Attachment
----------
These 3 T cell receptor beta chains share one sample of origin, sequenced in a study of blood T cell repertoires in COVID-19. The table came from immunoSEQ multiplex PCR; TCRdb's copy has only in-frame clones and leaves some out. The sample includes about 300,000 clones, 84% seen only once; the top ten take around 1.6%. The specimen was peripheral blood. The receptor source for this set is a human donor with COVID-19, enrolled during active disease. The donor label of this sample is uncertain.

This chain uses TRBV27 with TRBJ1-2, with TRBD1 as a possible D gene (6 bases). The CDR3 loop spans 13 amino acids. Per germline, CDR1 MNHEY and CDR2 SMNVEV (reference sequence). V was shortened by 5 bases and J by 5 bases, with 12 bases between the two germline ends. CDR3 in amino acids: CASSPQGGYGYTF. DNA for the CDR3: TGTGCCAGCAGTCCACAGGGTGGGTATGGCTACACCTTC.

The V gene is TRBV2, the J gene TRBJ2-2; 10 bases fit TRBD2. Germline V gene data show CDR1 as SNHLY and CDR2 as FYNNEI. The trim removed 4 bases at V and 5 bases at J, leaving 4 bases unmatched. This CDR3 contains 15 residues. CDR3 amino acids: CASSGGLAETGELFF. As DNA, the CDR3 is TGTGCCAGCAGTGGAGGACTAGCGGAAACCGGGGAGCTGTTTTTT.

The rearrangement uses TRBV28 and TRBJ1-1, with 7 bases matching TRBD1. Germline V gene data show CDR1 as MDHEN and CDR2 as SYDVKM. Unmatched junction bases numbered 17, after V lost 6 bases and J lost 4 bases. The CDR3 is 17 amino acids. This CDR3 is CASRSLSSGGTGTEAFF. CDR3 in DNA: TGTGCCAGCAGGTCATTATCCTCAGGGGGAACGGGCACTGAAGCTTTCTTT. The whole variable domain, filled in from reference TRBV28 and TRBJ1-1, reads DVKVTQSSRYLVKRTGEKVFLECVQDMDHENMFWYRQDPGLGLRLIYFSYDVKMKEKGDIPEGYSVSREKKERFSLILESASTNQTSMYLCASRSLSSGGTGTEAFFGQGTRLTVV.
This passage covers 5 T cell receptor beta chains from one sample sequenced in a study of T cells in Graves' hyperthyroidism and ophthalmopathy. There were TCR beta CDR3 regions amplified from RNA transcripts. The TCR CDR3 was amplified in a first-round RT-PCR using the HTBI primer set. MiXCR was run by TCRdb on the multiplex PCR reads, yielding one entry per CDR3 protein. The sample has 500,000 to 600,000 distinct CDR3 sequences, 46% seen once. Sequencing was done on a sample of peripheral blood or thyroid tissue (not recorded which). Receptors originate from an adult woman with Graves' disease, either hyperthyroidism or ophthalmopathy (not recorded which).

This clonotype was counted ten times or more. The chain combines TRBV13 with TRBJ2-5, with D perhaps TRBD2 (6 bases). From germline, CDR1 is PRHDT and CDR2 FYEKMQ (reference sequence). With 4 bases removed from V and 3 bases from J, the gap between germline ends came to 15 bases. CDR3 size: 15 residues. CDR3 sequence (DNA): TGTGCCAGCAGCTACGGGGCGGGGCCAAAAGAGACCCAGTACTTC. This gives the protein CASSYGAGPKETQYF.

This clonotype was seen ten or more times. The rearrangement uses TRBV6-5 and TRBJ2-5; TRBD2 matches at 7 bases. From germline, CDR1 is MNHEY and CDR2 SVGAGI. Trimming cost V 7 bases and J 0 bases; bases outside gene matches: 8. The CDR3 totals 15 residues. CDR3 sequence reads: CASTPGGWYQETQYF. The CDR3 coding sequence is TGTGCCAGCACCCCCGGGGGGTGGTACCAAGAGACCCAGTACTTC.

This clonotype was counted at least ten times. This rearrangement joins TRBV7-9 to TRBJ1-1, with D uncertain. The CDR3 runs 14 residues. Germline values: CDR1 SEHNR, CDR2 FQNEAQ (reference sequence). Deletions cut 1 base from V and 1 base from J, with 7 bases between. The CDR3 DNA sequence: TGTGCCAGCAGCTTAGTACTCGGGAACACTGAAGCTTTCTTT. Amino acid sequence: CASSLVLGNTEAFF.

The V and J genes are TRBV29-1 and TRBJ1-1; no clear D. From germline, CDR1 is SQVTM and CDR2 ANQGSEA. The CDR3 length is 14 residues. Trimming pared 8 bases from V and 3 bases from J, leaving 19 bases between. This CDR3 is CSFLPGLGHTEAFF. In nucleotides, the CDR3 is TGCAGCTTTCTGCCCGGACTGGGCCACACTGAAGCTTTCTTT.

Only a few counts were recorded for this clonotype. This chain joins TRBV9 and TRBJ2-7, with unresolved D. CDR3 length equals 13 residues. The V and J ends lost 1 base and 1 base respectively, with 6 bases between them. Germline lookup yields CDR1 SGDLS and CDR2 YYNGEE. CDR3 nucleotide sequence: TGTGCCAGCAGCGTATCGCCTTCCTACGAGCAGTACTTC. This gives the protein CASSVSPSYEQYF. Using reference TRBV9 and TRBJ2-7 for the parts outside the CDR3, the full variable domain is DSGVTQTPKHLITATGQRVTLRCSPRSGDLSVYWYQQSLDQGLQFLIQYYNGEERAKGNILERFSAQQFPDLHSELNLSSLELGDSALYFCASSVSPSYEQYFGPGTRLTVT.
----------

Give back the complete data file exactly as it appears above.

These 3 T cell receptor beta chains share one sample of origin, sequenced in a study of blood T cell repertoires in COVID-19. The table came from immunoSEQ multiplex PCR; TCRdb's copy has only in-frame clones and leaves some out. The sample includes about 300,000 clones, 84% seen only once; the top ten take around 1.6%. The specimen was peripheral blood. The receptor source for this set is a human donor with COVID-19, enrolled during active disease. The donor label of this sample is uncertain.

This chain uses TRBV27 with TRBJ1-2, with TRBD1 as a possible D gene (6 bases). The CDR3 loop spans 13 amino acids. Per germline, CDR1 MNHEY and CDR2 SMNVEV (reference sequence). V was shortened by 5 bases and J by 5 bases, with 12 bases between the two germline ends. CDR3 in amino acids: CASSPQGGYGYTF. DNA for the CDR3: TGTGCCAGCAGTCCACAGGGTGGGTATGGCTACACCTTC.

The V gene is TRBV2, the J gene TRBJ2-2; 10 bases fit TRBD2. Germline V gene data show CDR1 as SNHLY and CDR2 as FYNNEI. The trim removed 4 bases at V and 5 bases at J, leaving 4 bases unmatched. This CDR3 contains 15 residues. CDR3 amino acids: CASSGGLAETGELFF. As DNA, the CDR3 is TGTGCCAGCAGTGGAGGACTAGCGGAAACCGGGGAGCTGTTTTTT.

The rearrangement uses TRBV28 and TRBJ1-1, with 7 bases matching TRBD1. Germline V gene data show CDR1 as MDHEN and CDR2 as SYDVKM. Unmatched junction bases numbered 17, after V lost 6 bases and J lost 4 bases. The CDR3 is 17 amino acids. This CDR3 is CASRSLSSGGTGTEAFF. CDR3 in DNA: TGTGCCAGCAGGTCATTATCCTCAGGGGGAACGGGCACTGAAGCTTTCTTT. The whole variable domain, filled in from reference TRBV28 and TRBJ1-1, reads DVKVTQSSRYLVKRTGEKVFLECVQDMDHENMFWYRQDPGLGLRLIYFSYDVKMKEKGDIPEGYSVSREKKERFSLILESASTNQTSMYLCASRSLSSGGTGTEAFFGQGTRLTVV.
This passage covers 5 T cell receptor beta chains from one sample sequenced in a study of T cells in Graves' hyperthyroidism and ophthalmopathy. There were TCR beta CDR3 regions amplified from RNA transcripts. The TCR CDR3 was amplified in a first-round RT-PCR using the HTBI primer set. MiXCR was run by TCRdb on the multiplex PCR reads, yielding one entry per CDR3 protein. The sample has 500,000 to 600,000 distinct CDR3 sequences, 46% seen once. Sequencing was done on a sample of peripheral blood or thyroid tissue (not recorded which). Receptors originate from an adult woman with Graves' disease, either hyperthyroidism or ophthalmopathy (not recorded which).

This clonotype was counted ten times or more. The chain combines TRBV13 with TRBJ2-5, with D perhaps TRBD2 (6 bases). From germline, CDR1 is PRHDT and CDR2 FYEKMQ (reference sequence). With 4 bases removed from V and 3 bases from J, the gap between germline ends came to 15 bases. CDR3 size: 15 residues. CDR3 sequence (DNA): TGTGCCAGCAGCTACGGGGCGGGGCCAAAAGAGACCCAGTACTTC. This gives the protein CASSYGAGPKETQYF.

This clonotype was seen ten or more times. The rearrangement uses TRBV6-5 and TRBJ2-5; TRBD2 matches at 7 bases. From germline, CDR1 is MNHEY and CDR2 SVGAGI. Trimming cost V 7 bases and J 0 bases; bases outside gene matches: 8. The CDR3 totals 15 residues. CDR3 sequence reads: CASTPGGWYQETQYF. The CDR3 coding sequence is TGTGCCAGCACCCCCGGGGGGTGGTACCAAGAGACCCAGTACTTC.

This clonotype was counted at least ten times. This rearrangement joins TRBV7-9 to TRBJ1-1, with D uncertain. The CDR3 runs 14 residues. Germline values: CDR1 SEHNR, CDR2 FQNEAQ (reference sequence). Deletions cut 1 base from V and 1 base from J, with 7 bases between. The CDR3 DNA sequence: TGTGCCAGCAGCTTAGTACTCGGGAACACTGAAGCTTTCTTT. Amino acid sequence: CASSLVLGNTEAFF.

The V and J genes are TRBV29-1 and TRBJ1-1; no clear D. From germline, CDR1 is SQVTM and CDR2 ANQGSEA. The CDR3 length is 14 residues. Trimming pared 8 bases from V and 3 bases from J, leaving 19 bases between. This CDR3 is CSFLPGLGHTEAFF. In nucleotides, the CDR3 is TGCAGCTTTCTGCCCGGACTGGGCCACACTGAAGCTTTCTTT.

Only a few counts were recorded for this clonotype. This chain joins TRBV9 and TRBJ2-7, with unresolved D. CDR3 length equals 13 residues. The V and J ends lost 1 base and 1 base respectively, with 6 bases between them. Germline lookup yields CDR1 SGDLS and CDR2 YYNGEE. CDR3 nucleotide sequence: TGTGCCAGCAGCGTATCGCCTTCCTACGAGCAGTACTTC. This gives the protein CASSVSPSYEQYF. Using reference TRBV9 and TRBJ2-7 for the parts outside the CDR3, the full variable domain is DSGVTQTPKHLITATGQRVTLRCSPRSGDLSVYWYQQSLDQGLQFLIQYYNGEERAKGNILERFSAQQFPDLHSELNLSSLELGDSALYFCASSVSPSYEQYFGPGTRLTVT.